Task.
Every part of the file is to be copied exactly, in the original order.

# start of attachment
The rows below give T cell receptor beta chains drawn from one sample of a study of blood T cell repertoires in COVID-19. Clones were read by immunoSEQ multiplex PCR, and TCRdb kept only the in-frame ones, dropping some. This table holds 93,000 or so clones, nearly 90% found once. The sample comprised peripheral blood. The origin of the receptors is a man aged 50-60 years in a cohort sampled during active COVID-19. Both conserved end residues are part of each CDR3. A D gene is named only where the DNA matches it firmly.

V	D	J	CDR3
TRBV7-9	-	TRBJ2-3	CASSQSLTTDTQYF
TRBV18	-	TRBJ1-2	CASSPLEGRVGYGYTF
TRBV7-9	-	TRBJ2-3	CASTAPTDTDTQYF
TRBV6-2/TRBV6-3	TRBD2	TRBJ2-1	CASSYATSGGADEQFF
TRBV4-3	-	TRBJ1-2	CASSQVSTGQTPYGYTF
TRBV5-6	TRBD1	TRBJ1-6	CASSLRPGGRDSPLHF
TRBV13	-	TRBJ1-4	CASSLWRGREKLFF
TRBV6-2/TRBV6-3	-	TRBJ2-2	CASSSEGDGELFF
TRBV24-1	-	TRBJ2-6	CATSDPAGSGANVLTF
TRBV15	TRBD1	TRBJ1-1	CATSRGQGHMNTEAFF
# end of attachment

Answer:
The rows below give T cell receptor beta chains drawn from one sample of a study of blood T cell repertoires in COVID-19. Clones were read by immunoSEQ multiplex PCR, and TCRdb kept only the in-frame ones, dropping some. This table holds 93,000 or so clones, nearly 90% found once. The sample comprised peripheral blood. The origin of the receptors is a man aged 50-60 years in a cohort sampled during active COVID-19. Both conserved end residues are part of each CDR3. A D gene is named only where the DNA matches it firmly.

V	D	J	CDR3
TRBV7-9	-	TRBJ2-3	CASSQSLTTDTQYF
TRBV18	-	TRBJ1-2	CASSPLEGRVGYGYTF
TRBV7-9	-	TRBJ2-3	CASTAPTDTDTQYF
TRBV6-2/TRBV6-3	TRBD2	TRBJ2-1	CASSYATSGGADEQFF
TRBV4-3	-	TRBJ1-2	CASSQVSTGQTPYGYTF
TRBV5-6	TRBD1	TRBJ1-6	CASSLRPGGRDSPLHF
TRBV13	-	TRBJ1-4	CASSLWRGREKLFF
TRBV6-2/TRBV6-3	-	TRBJ2-2	CASSSEGDGELFF
TRBV24-1	-	TRBJ2-6	CATSDPAGSGANVLTF
TRBV15	TRBD1	TRBJ1-1	CATSRGQGHMNTEAFF